MNC or TNC had brought changes upon local communities in the ways of business are dealt and also offering product and services, reflecting the evolution of local community culture, lifestyle standards and purchasing behaviour in local community (Czinkota, 1996). Although such development and improvements brought by TNCs through introducing modernize products and services, there are externalities embedded in the local standards of living (Griffin and Pustay 2005, pg. 66, 67).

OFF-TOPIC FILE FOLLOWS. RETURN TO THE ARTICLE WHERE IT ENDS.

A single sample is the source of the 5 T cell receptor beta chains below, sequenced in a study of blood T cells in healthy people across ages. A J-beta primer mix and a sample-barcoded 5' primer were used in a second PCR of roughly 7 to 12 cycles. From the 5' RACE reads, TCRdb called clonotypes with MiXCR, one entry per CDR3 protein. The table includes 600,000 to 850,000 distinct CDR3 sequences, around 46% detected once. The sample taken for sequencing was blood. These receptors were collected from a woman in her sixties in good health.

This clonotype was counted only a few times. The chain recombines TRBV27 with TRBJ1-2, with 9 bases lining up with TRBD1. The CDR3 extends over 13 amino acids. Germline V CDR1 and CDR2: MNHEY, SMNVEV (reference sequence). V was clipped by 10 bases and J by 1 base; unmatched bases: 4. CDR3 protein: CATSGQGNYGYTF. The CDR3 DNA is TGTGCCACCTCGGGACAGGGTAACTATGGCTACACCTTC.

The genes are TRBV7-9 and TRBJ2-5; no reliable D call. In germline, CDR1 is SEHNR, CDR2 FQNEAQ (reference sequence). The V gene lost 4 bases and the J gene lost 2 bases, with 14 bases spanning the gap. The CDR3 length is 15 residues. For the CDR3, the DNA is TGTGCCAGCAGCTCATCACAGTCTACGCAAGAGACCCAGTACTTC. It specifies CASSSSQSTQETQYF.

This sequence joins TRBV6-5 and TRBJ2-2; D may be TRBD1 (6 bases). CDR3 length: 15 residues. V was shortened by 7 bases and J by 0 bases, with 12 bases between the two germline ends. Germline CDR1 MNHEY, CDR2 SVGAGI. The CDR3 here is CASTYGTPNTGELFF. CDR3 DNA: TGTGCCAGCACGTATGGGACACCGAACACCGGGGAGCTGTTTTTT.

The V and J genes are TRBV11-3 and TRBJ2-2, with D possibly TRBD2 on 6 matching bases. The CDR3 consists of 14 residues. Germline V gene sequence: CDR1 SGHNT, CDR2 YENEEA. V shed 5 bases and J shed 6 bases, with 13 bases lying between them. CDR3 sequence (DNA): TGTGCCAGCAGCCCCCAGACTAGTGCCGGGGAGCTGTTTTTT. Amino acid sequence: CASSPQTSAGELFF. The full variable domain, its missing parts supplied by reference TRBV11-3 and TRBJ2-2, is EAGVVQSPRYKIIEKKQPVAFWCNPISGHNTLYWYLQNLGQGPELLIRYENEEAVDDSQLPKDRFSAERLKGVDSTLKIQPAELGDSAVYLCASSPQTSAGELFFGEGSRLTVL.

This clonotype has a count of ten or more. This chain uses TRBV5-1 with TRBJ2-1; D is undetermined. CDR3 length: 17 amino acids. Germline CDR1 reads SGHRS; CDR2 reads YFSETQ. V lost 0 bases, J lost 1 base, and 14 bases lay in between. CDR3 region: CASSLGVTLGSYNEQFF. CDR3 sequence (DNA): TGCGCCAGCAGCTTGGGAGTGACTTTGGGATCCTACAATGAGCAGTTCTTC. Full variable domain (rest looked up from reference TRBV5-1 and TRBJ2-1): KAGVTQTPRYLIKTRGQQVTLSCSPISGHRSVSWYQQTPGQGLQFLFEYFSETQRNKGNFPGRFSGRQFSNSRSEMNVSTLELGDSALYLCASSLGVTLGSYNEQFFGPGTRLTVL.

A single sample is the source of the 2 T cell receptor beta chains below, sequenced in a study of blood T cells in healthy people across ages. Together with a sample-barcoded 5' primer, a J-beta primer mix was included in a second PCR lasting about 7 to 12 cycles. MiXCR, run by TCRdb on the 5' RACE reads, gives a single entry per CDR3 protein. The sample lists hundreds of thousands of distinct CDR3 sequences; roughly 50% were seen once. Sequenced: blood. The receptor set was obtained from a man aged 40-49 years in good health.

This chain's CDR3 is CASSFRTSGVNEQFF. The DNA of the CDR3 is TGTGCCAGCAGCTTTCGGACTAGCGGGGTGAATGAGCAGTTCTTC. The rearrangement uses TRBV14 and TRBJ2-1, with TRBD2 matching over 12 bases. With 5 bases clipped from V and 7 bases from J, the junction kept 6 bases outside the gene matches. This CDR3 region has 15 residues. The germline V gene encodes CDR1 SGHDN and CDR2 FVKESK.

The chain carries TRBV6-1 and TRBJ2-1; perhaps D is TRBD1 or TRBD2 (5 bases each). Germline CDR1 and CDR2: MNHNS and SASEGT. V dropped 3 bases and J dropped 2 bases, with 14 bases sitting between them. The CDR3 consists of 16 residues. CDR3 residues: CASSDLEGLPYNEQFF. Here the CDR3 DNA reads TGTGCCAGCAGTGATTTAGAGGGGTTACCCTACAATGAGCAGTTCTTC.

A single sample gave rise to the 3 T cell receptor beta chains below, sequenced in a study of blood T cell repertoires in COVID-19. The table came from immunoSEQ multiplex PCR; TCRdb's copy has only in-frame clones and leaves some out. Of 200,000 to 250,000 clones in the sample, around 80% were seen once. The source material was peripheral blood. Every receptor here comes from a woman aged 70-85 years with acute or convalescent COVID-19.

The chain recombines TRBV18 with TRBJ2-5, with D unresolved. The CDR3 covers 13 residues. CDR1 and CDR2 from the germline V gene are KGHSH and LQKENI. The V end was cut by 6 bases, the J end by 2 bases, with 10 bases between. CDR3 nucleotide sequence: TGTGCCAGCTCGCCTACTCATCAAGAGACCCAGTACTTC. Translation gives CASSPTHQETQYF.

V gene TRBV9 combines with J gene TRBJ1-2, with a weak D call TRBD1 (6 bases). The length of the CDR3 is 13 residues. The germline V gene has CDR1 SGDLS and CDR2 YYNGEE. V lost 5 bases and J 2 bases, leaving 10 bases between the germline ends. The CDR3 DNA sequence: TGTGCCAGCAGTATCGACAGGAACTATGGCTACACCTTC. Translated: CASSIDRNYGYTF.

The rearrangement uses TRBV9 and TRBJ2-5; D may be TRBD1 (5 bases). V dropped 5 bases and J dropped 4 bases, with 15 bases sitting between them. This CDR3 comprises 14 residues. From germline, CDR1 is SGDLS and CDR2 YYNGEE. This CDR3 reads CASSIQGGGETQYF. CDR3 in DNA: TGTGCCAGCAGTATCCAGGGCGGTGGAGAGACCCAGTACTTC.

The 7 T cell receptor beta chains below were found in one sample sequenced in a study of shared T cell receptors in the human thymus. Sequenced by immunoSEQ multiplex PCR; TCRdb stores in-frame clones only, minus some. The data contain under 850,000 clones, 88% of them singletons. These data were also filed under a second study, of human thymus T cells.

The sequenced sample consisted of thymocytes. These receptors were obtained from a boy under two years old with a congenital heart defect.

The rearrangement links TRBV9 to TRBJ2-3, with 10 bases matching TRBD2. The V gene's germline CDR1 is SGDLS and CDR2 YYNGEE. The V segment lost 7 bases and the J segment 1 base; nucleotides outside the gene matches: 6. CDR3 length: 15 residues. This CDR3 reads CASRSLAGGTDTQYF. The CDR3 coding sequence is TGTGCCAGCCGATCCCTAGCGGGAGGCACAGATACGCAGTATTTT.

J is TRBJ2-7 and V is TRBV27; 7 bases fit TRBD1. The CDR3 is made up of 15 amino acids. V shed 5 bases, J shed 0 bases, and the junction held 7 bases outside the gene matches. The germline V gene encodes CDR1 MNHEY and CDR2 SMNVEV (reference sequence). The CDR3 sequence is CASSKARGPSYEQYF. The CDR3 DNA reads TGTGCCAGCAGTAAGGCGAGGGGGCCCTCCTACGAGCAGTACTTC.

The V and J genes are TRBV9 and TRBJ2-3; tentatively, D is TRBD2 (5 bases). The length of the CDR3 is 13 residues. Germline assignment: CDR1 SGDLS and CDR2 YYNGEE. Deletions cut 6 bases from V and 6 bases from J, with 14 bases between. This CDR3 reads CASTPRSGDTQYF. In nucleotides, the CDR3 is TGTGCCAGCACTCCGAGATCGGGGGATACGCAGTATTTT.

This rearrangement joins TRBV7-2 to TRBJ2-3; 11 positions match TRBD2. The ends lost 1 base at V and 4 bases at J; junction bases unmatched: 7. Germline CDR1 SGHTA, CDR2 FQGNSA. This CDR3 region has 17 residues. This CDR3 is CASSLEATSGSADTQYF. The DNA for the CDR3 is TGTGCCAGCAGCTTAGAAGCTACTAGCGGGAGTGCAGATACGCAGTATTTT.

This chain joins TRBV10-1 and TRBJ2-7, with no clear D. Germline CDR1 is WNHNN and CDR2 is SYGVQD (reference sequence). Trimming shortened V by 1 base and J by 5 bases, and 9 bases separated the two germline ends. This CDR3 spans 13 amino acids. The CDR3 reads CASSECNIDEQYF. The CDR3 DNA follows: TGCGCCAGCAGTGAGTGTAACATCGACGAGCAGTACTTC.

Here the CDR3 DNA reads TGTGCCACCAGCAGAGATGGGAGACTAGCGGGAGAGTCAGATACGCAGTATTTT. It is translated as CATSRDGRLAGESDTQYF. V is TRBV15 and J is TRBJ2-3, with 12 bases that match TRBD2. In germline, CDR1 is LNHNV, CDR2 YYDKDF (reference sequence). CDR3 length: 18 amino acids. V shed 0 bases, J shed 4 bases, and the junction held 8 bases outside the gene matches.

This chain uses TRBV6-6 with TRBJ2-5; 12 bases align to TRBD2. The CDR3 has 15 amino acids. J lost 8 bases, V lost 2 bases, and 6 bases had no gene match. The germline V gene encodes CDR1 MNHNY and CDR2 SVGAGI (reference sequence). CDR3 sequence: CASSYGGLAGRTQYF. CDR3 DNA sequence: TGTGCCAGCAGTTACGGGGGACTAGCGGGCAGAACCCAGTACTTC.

For instances, the introduction of McDonalds in the early stage at India was not welcomed by the local communities due to the clashes of the local norms and practices. McDonalds offered beef meats in their “Big Mac” burgers were boycott by the locals. Such phenomenon triggered tension and religion conflict between the western culture and the Indian culture, which they believed that “beef” should not be consume because they perceived cow as their sacramental god. However, McDonalds does not only violate the local norms in India, but in many parts of the nation which practices similar culture aspects (Daniels 2004, pg. 2). Daniels and Radebaugh (1998, pg. 778) stated that cross-cultural understanding is not well-exposed amongst the local community, which they perceived foreigners as strangers and maybe to the situation where they would keep a low profile of their cultures from being critized. The presence of different ethnic groups especially the expatriate workforce from the PCN would create tensions amongst the local society in their TNC operations. For example, USA has its own working environment culture, which may not suit to the locals due to such westernize culture exposure. . 0Incapability in Producing High-Technology Local community suffered severely from TNCs limited technological transfer policies, which stifle the growth and development of the local firms regarding to the protection of TNC’s overall interests in knowledge (Dicken, 2009). This can be proved by USA-based TNC’s conducted 91% of R&D activities in their PCN, 8% in developed countries which majority-owned subsidiaries (UNCTAD, pg. 2). Merely less than 1% of their technology knowledge is been transferred to the local in guarding their technology interest.